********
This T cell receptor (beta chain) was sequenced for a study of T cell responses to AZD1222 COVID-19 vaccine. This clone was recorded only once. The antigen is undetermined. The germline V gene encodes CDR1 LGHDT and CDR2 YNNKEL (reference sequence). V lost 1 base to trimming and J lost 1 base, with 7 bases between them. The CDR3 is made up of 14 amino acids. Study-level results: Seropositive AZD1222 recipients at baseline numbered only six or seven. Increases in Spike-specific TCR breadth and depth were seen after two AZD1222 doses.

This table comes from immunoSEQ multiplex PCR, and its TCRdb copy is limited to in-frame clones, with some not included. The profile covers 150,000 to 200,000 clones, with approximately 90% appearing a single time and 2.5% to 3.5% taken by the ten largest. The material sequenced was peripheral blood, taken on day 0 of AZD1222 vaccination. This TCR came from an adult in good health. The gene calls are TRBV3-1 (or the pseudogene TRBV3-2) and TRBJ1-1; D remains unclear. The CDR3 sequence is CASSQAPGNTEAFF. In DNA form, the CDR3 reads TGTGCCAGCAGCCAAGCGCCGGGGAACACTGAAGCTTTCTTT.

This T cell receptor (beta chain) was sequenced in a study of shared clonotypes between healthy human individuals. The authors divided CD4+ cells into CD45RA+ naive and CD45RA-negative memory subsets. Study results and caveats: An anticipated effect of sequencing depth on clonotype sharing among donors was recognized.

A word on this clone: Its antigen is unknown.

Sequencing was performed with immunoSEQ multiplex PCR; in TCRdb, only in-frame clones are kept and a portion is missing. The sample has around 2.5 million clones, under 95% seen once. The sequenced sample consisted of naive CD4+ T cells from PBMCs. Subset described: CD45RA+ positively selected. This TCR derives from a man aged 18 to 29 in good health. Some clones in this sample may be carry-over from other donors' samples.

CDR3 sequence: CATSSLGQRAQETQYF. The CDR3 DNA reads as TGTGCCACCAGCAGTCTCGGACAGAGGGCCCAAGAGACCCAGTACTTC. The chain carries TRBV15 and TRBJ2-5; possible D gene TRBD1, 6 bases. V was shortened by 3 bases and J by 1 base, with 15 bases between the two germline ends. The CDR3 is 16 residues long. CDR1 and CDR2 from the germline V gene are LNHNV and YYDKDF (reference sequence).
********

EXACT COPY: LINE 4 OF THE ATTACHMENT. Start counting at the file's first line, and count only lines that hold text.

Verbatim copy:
A word on this clone: Its antigen is unknown.